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Today's News

  • News for Retirees April 29-May 6

    April 29-May 6
    For information, call the Betty Ehart Senior Center (BESC) at 662-8920, the White Rock Senior Center (WRSC) at 672-2034 and “Day Out” (adult day care, 8 a.m.-4 p.m.) at 661-0081. Reservations: by 10 a.m. for lunches.

    Betty Ehart

    MONDAY    
    8:45 a.m.         Cardio
    9 a.m.        Pilates
    9:45 a.m.        Matter of Balance Class
    10 a.m.        Senior Civic Discussion             group
    11:30 a.m.        Lunch: Chef Salad
    6 p.m.        Argentine Tango Dancing
    7 p.m.        Ballroom Dancing
    TUESDAY
    8:45 a.m.        Variety Training
    11:30 a.m.        Lunch: Hamburger with             Cheese
    1 p.m.        Party Bridge
    7:30 p.m.        Table Tennis
    WEDNESDAY    
    8:30 a.m.–1 p.m.    NO LAVA Quilters

  • Shelter Report 4-30-17

    The Los Alamos Animal Shelter, 226 East Road, (505) 662-8179, has a great selection of adoptable pets just waiting for their forever home, so come adopt your new best friend today! All adoptable pets are micro-chipped, spayed or neutered, and up-to-date on vaccinations. Shelter hours are 12–6 p.m. Monday through Friday, 11 a.m. – 4 p.m. Saturday, and 12–3 p.m. Sunday.
    Be sure to check out our website at lafos.org, where you can get more information about volunteering, adopting, and donating.
    CATS
    Mr. Whiskers—A big tabby cat that is about 4 years old. Changes are a bit stressful for him, so he will likely need a little bit of time to adjust to his new home. He can be independent, but he’s also very sweet and likes to snuggle when he’s in the mood! He is OK with mellow cats, but other dominant males sometimes bother him.
    Wally—A handsome and regal 3-year-old tabby. He has beautiful, inquisitive eyes that draw in volunteers and shelter visitors, and he loves when volunteers open his kennel to pet him. Wally came to the shelter as a stray, so we don’t know much about his history, but he’s excited about finding a home that will keep him inside and make him part of the family.

  • Congress should ensure broadband can’t pick winners and losers online

    This editorial appeared in The Los Angeles Times April 19.

    Under its last chairman, Democrat Tom Wheeler, the Federal Communications Commission dramatically ramped up its regulation of telecommunications companies, especially those that provide broadband Internet access to the home. The commission adopted rules to preserve net neutrality, limit the collection and use of data about where people go online and subsidize broadband access services, while also slapping conditions on or flat-out opposing mergers between major broadband companies.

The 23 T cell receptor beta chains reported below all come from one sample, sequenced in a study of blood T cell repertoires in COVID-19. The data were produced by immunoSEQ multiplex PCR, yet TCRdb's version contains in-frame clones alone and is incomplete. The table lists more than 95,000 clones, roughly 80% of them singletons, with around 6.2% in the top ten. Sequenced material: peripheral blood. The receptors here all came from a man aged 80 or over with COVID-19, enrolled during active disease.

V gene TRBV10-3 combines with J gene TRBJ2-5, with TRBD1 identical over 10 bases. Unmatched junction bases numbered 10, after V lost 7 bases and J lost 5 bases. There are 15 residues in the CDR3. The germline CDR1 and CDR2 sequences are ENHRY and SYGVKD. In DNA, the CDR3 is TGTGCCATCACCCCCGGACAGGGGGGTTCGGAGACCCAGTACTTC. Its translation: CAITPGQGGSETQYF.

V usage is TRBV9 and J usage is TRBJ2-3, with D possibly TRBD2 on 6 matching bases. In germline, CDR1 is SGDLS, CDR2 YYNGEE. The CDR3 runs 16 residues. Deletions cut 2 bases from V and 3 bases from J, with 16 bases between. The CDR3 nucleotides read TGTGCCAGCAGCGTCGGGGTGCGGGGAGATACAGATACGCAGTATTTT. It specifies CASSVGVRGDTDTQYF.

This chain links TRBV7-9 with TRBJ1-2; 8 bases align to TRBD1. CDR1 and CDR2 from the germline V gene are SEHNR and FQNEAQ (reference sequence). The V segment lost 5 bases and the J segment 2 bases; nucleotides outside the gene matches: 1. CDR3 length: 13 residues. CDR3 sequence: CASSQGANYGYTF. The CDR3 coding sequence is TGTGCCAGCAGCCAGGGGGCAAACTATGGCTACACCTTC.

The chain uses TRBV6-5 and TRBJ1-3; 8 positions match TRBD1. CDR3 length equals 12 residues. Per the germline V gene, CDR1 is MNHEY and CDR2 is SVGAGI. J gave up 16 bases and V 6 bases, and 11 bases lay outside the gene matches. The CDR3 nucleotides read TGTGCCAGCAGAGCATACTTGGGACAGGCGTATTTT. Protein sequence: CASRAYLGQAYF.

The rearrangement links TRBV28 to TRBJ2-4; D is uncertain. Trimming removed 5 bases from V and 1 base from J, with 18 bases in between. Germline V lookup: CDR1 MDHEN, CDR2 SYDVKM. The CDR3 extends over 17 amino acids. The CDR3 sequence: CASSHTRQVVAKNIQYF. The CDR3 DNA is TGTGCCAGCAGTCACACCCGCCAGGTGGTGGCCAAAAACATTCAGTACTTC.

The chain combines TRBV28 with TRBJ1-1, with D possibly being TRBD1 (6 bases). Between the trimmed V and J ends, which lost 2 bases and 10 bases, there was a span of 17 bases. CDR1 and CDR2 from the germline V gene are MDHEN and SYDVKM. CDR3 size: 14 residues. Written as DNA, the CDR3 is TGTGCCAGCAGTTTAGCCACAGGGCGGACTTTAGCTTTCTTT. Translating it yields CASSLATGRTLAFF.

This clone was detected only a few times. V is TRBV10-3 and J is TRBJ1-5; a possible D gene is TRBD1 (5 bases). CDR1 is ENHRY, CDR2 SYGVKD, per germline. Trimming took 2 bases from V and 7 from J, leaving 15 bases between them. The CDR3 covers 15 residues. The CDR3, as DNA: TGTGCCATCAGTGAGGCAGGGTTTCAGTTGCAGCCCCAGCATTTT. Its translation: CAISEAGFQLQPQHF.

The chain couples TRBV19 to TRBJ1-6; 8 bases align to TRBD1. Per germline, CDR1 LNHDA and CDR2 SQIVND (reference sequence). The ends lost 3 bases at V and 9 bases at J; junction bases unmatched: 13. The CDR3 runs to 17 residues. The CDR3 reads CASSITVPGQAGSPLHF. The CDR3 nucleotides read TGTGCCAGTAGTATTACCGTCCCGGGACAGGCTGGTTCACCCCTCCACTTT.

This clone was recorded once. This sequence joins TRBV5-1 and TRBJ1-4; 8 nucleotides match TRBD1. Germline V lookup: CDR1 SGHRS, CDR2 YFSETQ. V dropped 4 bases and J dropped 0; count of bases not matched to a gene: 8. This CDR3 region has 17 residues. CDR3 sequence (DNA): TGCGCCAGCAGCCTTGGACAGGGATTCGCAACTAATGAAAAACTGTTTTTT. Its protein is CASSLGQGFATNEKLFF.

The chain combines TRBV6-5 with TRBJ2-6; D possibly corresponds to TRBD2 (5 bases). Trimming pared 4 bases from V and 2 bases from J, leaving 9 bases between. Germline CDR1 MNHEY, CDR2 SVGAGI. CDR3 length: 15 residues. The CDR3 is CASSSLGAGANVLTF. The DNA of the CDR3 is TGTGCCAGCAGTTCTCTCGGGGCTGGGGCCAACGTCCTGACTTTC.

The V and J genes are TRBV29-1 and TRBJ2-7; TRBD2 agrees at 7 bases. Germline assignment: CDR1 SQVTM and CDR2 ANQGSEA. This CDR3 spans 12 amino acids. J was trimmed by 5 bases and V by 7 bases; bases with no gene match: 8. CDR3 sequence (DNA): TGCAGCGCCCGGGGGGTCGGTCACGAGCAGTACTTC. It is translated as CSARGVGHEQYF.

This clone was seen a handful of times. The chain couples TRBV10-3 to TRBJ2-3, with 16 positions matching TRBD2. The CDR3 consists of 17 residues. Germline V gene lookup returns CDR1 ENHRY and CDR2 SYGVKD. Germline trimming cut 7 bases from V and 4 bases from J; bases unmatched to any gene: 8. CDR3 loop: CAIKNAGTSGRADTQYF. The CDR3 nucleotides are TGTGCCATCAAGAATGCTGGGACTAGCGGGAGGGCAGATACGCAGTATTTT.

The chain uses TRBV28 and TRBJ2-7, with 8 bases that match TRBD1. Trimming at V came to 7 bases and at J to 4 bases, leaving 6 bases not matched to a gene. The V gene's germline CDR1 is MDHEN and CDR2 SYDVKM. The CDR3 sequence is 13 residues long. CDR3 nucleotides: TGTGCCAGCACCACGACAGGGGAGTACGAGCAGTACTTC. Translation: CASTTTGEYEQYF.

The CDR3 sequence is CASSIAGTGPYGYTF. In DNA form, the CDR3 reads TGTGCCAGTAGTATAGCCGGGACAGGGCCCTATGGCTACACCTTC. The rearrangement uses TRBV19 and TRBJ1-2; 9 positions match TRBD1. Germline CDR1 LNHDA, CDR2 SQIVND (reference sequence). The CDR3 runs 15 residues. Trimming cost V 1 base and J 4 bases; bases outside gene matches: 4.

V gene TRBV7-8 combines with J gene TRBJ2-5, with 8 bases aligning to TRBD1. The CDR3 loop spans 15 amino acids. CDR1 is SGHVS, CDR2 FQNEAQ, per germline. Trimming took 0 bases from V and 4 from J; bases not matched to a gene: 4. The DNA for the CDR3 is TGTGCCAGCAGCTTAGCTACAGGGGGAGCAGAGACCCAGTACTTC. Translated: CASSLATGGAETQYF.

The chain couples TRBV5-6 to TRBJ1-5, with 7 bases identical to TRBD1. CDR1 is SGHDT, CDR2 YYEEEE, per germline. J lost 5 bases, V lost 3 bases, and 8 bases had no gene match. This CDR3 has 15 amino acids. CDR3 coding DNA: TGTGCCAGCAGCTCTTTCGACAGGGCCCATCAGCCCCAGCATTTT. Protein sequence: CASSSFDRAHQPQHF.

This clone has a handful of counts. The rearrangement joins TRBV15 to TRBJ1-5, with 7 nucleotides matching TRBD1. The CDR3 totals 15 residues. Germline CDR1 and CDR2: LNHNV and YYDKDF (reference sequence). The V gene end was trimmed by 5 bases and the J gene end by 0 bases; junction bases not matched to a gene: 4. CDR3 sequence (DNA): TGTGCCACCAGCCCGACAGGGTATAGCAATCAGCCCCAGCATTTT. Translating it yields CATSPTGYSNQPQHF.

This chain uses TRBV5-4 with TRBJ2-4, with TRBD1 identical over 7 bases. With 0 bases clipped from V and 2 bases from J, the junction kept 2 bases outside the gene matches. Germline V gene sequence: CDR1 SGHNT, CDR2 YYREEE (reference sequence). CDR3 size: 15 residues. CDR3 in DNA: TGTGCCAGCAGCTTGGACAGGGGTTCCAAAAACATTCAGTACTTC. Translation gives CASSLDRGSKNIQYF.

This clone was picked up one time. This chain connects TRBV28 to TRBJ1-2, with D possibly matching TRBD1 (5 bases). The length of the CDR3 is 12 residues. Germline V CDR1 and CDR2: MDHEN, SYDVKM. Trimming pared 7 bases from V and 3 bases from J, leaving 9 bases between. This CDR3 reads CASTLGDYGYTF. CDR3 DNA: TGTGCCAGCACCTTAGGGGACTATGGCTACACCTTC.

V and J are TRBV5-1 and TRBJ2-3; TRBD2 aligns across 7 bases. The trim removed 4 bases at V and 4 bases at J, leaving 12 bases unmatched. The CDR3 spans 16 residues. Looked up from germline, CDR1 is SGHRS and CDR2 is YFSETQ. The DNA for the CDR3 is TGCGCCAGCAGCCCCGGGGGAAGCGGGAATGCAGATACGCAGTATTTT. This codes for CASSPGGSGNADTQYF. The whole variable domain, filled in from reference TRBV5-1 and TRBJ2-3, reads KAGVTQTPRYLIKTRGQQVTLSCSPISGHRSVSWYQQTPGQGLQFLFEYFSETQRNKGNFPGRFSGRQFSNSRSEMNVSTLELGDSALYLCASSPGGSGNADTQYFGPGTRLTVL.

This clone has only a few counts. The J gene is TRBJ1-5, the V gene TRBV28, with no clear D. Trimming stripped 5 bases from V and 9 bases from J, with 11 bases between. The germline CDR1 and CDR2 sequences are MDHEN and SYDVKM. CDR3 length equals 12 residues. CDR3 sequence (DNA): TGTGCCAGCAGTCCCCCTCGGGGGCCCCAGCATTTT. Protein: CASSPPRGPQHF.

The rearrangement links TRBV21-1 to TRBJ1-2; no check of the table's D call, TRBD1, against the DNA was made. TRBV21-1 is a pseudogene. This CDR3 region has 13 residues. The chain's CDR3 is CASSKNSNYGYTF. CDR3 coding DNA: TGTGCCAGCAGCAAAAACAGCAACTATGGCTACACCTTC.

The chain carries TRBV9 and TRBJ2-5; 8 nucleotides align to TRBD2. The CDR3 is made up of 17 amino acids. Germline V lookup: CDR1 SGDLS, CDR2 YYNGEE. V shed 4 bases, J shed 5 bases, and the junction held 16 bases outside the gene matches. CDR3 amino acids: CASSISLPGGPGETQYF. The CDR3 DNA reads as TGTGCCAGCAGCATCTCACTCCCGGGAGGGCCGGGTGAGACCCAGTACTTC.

Although the telecom industry resisted many of these steps as heavy handed and overly restrictive, Internet users, consumer groups and scores of companies that offer content, apps and services online welcomed them as prudent limits on broadband providers who face too little competition. And they’re right about that – far too many consumers today have only one or two practical options for high-speed Internet access at their homes today.

  • Government should tighten belt, not raise taxes

    BY REP. RICK LITTLE
    New Mexico House of Representatives, R-Doña Ana and Otero Counties

  • Government should tighten belt, not raise taxes

    BY REP. RICK LITTLE
    New Mexico House of Representatives, R-Doña Ana and Otero Counties

  • Northern New Mexico College to raise tuition

    New students attending Northern New Mexico College will see tuition rates rise by 4.5 percent starting this upcoming quarter. The board made the decision Monday, and it was based on a proposed decrease in state funding from the state legislature.
    “The board made the decision not on the fear of what is coming, but solely based on what’s in House Bill 2 (higher education bill),” NNMC President Rick Bailey said. “Even what was given to the governor had more cuts to higher education and we’ve taken what will end up being about an 8.4 percent cut over the last 18, 19 months. The tuition increase was solely based on the cuts we’ve already taken.” The board voted 3-1 in favor of the raise.
    The tuition isn’t going to cover the House Bill 2 cuts either.
    “We are still going to make other cuts as an institution,” Bailey said. The cost cutting measures and the tuition hike are expected to save staff position and prevent programs getting cut.
    The board also decided to raise tuition immediately so as not to appear to be deceiving students taking part in early registration, which started Wednesday.

  • Quarterly crime stats show downward trend